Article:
NBC’s ‘Night Court’ is a comedy series that revolves around the judge, Abby Stone, who works the night shift at the Manhattan Municipal Court, just like her late father, Harold T. Stone, used to. During her court duty, she comes across dozens of odd and ridiculously hilarious cases while she tries to keep the court and its crew in order.
The sitcom touches upon several themes, including the setting of the courtroom and the absurd cases that the judge has to deal with. Despite the ridiculousness of some of the topics and instances portrayed in the series, some of you might be wondering if it has anything to do with reality, mainly because you have heard something equally, if not more, surreal happen, or these elements seem familiar to you. Well, in that case, let’s explore the same and find the answer to your question!
Is Night Court a True Story?
‘Night Court’ is partially based on a true story. Since it is based on the eponymous series created by Reinhold Weege that aired from 1984 to 1992, the answer to your question also depends on whether the parent show was inspired by real life. First things first, the storyline of the revival show can be credited to the creative mind and brilliant writing skills of Dan Rubin. With prior experience as a writer on various productions, he takes inspiration from the original series to develop an entertaining screenplay.
As for the original ‘Night Court,’ it was inspired by real-life judges and events. In several instances, the creator Reinhold Weege has admitted to taking inspiration from the actual world of the municipal court to come up with the show’s setting, its outlandishly hilarious characters, and even some of the absurd cases. In the show’s season 1 DVD commentary, he mentioned that the premise of ‘Night Court’ was loosely based on an actual incident in Los Angeles.
In an attempt to make life difficult for his replacement, the actual Los Angeles mayor intentionally filled the last remaining judicial posts with underqualified individuals, similar to the protagonist of the show, Harry Stone, in nature. This connects to how Harry gets the judge’s seat in the series. Moreover, before Weege started working on the show, he made it clear to the then-head of NBC, Brandon Tartikoff, that he would consider making a courtroom-based sitcom only if he could come up with an intriguing protagonist.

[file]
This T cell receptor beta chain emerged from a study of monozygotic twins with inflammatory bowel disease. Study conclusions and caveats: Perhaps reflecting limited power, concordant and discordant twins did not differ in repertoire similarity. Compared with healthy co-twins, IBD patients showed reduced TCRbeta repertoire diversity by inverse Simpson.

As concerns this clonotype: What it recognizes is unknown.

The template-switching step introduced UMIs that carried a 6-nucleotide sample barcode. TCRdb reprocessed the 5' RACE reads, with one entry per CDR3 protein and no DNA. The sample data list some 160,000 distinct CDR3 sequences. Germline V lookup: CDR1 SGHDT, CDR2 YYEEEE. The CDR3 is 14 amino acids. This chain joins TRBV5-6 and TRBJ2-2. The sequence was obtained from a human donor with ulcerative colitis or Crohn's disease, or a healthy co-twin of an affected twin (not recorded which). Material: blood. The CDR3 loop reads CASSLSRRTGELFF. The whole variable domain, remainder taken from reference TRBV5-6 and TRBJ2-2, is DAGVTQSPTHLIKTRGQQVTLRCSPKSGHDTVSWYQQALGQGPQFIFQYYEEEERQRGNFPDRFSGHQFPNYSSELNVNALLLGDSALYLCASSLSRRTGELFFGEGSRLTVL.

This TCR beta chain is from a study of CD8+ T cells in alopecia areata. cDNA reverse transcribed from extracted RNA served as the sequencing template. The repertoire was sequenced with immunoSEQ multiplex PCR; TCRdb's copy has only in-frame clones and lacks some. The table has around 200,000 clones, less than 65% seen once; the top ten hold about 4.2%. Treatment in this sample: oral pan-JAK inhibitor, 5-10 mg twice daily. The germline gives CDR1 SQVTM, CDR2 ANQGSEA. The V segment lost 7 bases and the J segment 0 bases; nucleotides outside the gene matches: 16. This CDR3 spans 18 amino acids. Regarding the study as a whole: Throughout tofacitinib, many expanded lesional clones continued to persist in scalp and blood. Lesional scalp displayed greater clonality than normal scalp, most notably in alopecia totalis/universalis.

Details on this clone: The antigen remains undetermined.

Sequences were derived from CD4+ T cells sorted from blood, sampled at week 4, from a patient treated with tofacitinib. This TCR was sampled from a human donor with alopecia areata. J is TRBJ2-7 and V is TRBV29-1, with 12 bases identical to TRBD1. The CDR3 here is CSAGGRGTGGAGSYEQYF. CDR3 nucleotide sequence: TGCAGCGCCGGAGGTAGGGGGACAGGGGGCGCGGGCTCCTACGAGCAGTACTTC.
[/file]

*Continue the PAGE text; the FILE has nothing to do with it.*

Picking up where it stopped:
Once Weege got the idea of the character of Harry Stone, he decided to sit on the bench with several New York City night court judges and gain some real-life experiences on the court so that he could incorporate them into the show. Thus, he got inspired by the judges he encountered and the cases he witnessed firsthand.
In the episode titled ‘Night Court’ in E!’s 2002 documentary ‘TV Tales,’ the creator revealed, “I was moved by the craziness of New York Manhattan night court. There were stories in the newspaper at the time of judges with serious emotional problems who the state had a hard time getting rid of. I thought, gosh, it would be terrific if we could get a judge through the system who was a little off-center, a little wacky.”
Keeping all the factors mentioned above in mind, it would be fair to say that since the original show’s premise and characters are derived from Weege’s personal experiences and perspective of the real world’s night-shift municipal court, the sequel ‘Night Court’ is somewhat rooted in reality too.
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